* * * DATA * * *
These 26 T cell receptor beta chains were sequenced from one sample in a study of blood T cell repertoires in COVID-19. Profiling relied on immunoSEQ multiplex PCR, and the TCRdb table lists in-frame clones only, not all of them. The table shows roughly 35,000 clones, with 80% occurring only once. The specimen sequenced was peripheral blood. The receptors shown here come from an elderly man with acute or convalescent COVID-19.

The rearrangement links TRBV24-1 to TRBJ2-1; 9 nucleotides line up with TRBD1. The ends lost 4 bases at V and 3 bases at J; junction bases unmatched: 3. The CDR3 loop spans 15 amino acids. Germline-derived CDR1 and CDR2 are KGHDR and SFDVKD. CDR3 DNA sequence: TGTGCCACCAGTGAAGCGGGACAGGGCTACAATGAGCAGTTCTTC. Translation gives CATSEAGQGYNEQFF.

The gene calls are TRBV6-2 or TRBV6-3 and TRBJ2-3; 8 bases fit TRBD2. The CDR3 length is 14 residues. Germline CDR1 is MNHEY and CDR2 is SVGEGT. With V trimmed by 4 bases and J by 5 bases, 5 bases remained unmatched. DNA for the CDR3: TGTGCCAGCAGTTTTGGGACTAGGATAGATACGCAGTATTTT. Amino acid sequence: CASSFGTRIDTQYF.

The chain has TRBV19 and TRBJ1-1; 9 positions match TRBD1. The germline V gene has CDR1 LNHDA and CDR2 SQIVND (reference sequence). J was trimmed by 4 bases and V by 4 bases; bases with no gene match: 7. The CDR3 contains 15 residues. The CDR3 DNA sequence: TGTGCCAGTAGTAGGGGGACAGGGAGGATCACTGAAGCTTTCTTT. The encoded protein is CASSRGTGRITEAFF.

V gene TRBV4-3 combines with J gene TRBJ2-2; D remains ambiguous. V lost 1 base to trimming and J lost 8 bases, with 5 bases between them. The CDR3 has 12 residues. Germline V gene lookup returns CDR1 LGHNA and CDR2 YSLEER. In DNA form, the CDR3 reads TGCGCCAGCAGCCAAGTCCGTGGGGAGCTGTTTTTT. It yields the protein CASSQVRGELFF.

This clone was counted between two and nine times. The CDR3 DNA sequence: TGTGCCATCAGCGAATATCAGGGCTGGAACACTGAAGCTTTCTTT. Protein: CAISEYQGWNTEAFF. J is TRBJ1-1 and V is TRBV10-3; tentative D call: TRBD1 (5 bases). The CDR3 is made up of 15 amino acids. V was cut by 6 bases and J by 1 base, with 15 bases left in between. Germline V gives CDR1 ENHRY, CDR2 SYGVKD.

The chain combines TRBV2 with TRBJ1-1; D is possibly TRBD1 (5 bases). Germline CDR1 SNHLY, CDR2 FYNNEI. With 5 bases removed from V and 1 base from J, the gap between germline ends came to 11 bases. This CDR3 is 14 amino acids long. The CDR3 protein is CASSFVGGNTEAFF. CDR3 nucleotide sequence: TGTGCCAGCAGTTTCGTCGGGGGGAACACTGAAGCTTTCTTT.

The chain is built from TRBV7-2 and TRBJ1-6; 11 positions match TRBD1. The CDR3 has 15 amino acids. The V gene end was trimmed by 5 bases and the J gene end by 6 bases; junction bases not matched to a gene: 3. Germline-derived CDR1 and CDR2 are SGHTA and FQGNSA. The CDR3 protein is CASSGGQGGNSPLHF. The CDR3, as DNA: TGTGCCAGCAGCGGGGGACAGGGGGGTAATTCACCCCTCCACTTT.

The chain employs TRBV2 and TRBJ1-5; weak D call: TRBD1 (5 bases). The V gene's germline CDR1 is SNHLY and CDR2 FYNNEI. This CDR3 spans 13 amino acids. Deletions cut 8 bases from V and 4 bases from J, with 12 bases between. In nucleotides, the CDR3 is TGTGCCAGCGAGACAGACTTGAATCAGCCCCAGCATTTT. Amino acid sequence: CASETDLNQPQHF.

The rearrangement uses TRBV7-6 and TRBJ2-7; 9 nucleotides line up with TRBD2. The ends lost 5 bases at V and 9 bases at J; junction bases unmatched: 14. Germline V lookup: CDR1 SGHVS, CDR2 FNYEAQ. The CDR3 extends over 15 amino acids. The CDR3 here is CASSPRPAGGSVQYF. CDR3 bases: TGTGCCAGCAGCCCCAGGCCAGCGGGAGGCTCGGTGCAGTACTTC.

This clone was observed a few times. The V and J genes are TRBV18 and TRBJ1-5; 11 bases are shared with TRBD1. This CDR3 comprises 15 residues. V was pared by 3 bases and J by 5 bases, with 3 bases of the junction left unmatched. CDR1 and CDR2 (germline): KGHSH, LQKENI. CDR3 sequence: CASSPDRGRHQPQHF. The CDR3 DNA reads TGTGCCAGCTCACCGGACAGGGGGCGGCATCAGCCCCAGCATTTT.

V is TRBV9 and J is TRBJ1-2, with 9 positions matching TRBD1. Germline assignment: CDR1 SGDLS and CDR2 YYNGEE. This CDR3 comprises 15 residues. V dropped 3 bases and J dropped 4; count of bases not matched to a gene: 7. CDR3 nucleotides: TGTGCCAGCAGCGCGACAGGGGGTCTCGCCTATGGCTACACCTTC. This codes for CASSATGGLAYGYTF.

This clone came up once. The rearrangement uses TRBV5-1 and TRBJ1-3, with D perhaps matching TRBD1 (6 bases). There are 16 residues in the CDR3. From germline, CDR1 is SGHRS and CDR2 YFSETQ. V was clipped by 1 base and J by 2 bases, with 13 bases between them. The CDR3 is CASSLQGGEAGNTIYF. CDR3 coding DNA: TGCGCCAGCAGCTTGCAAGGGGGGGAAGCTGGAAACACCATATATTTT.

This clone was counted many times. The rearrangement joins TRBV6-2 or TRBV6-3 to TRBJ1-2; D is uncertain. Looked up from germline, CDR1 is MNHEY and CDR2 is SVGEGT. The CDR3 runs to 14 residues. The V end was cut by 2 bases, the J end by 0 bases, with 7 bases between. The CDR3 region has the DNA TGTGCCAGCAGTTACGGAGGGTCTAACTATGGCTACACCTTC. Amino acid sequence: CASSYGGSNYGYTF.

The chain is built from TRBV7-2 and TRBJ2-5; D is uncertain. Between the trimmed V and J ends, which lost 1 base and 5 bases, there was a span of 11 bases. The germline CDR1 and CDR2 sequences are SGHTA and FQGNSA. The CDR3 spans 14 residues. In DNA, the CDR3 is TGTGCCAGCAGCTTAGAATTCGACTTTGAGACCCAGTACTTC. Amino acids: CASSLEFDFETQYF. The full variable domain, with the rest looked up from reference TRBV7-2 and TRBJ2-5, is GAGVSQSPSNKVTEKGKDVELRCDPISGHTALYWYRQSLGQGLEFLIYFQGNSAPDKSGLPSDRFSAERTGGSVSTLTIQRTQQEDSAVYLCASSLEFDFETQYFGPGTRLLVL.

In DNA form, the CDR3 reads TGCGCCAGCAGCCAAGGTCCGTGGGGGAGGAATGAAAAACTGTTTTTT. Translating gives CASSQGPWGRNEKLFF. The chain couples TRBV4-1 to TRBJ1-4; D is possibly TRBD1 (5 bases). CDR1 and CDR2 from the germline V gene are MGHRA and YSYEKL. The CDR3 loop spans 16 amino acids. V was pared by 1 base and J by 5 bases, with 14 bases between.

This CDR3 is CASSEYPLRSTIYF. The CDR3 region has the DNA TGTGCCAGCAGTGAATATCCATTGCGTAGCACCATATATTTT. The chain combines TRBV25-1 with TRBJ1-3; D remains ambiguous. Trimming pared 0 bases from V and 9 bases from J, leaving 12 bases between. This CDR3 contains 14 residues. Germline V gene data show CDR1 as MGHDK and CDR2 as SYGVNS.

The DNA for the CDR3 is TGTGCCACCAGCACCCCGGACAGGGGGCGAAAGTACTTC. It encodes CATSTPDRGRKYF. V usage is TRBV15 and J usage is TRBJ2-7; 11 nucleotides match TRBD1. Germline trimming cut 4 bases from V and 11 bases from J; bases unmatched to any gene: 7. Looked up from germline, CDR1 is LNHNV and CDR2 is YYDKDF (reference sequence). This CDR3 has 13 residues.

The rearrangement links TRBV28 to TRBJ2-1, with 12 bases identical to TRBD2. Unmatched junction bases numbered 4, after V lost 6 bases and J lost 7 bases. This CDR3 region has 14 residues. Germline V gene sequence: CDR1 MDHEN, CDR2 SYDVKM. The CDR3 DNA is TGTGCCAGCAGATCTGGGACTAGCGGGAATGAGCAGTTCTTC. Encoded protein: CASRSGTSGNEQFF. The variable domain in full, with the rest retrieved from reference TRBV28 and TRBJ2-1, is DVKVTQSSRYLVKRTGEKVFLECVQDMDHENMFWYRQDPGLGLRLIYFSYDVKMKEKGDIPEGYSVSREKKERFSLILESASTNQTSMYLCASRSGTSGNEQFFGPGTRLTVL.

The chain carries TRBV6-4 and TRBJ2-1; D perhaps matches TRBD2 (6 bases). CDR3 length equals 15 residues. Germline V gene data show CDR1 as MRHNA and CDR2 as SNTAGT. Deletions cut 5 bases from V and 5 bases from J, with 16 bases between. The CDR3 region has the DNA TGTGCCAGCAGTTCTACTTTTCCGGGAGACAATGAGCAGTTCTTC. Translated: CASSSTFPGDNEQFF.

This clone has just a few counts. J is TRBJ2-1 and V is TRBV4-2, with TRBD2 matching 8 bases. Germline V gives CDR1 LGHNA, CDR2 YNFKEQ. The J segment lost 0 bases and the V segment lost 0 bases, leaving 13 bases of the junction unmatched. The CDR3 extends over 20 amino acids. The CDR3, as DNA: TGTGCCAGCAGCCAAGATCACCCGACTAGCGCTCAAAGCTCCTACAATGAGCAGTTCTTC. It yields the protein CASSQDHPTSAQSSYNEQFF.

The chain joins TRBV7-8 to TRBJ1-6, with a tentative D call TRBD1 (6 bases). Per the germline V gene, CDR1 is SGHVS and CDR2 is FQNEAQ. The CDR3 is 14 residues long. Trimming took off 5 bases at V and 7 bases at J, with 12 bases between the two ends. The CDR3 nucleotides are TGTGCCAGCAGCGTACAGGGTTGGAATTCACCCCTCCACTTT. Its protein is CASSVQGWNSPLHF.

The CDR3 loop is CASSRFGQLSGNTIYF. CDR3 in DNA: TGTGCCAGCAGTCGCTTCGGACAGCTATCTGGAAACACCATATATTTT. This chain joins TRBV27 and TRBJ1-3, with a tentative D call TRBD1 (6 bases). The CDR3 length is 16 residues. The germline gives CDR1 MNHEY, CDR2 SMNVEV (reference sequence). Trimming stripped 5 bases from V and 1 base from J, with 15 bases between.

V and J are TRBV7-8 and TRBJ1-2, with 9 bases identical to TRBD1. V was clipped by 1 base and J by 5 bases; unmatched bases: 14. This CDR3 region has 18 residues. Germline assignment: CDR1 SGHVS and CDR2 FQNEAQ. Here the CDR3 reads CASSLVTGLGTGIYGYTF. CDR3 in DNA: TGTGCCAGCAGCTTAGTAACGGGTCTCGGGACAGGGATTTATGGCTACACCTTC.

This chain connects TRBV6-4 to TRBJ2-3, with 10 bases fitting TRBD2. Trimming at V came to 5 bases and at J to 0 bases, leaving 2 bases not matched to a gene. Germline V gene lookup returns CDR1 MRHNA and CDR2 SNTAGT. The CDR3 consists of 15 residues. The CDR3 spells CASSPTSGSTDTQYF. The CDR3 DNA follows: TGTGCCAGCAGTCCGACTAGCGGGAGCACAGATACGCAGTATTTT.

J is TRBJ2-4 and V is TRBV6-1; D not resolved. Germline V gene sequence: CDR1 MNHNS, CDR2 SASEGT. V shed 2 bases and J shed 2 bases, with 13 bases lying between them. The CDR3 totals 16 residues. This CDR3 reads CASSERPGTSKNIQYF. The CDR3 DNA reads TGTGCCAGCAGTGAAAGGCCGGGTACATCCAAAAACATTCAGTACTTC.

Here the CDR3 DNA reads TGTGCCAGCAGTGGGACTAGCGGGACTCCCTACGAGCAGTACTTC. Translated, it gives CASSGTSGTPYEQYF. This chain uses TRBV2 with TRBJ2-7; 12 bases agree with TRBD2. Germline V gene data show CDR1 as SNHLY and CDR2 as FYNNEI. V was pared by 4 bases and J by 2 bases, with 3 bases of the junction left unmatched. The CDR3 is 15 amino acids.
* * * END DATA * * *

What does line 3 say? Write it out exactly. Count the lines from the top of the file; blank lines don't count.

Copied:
The gene calls are TRBV6-2 or TRBV6-3 and TRBJ2-3; 8 bases fit TRBD2. The CDR3 length is 14 residues. Germline CDR1 is MNHEY and CDR2 is SVGEGT. With V trimmed by 4 bases and J by 5 bases, 5 bases remained unmatched. DNA for the CDR3: TGTGCCAGCAGTTTTGGGACTAGGATAGATACGCAGTATTTT. Amino acid sequence: CASSFGTRIDTQYF.